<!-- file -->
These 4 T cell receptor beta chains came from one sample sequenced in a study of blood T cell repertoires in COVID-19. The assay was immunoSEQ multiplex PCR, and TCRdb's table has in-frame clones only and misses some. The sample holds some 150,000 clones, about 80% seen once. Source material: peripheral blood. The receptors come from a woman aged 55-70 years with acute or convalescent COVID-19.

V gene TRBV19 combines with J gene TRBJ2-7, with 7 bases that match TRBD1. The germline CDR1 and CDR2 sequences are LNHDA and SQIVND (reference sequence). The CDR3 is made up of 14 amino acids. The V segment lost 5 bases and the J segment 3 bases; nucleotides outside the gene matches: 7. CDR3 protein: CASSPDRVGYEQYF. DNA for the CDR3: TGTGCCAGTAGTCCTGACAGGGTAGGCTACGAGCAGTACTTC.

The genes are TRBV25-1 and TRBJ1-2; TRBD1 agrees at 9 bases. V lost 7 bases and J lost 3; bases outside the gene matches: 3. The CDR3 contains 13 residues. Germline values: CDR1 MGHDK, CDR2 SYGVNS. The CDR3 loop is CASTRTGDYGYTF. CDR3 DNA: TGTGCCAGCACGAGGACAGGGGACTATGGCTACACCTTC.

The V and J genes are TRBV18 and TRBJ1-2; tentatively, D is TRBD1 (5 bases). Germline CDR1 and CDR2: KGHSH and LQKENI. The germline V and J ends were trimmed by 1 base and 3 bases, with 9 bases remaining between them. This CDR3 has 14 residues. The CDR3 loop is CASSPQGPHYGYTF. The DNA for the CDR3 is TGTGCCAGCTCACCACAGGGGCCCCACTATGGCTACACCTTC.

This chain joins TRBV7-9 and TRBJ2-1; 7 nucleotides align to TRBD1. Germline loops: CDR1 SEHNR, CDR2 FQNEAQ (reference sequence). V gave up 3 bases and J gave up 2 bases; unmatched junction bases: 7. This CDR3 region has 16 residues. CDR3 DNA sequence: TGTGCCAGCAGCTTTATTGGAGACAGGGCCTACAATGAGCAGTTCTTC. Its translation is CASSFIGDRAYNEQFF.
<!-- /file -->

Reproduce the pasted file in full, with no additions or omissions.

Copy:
These 4 T cell receptor beta chains came from one sample sequenced in a study of blood T cell repertoires in COVID-19. The assay was immunoSEQ multiplex PCR, and TCRdb's table has in-frame clones only and misses some. The sample holds some 150,000 clones, about 80% seen once. Source material: peripheral blood. The receptors come from a woman aged 55-70 years with acute or convalescent COVID-19.

V gene TRBV19 combines with J gene TRBJ2-7, with 7 bases that match TRBD1. The germline CDR1 and CDR2 sequences are LNHDA and SQIVND (reference sequence). The CDR3 is made up of 14 amino acids. The V segment lost 5 bases and the J segment 3 bases; nucleotides outside the gene matches: 7. CDR3 protein: CASSPDRVGYEQYF. DNA for the CDR3: TGTGCCAGTAGTCCTGACAGGGTAGGCTACGAGCAGTACTTC.

The genes are TRBV25-1 and TRBJ1-2; TRBD1 agrees at 9 bases. V lost 7 bases and J lost 3; bases outside the gene matches: 3. The CDR3 contains 13 residues. Germline values: CDR1 MGHDK, CDR2 SYGVNS. The CDR3 loop is CASTRTGDYGYTF. CDR3 DNA: TGTGCCAGCACGAGGACAGGGGACTATGGCTACACCTTC.

The V and J genes are TRBV18 and TRBJ1-2; tentatively, D is TRBD1 (5 bases). Germline CDR1 and CDR2: KGHSH and LQKENI. The germline V and J ends were trimmed by 1 base and 3 bases, with 9 bases remaining between them. This CDR3 has 14 residues. The CDR3 loop is CASSPQGPHYGYTF. The DNA for the CDR3 is TGTGCCAGCTCACCACAGGGGCCCCACTATGGCTACACCTTC.

This chain joins TRBV7-9 and TRBJ2-1; 7 nucleotides align to TRBD1. Germline loops: CDR1 SEHNR, CDR2 FQNEAQ (reference sequence). V gave up 3 bases and J gave up 2 bases; unmatched junction bases: 7. This CDR3 region has 16 residues. CDR3 DNA sequence: TGTGCCAGCAGCTTTATTGGAGACAGGGCCTACAATGAGCAGTTCTTC. Its translation is CASSFIGDRAYNEQFF.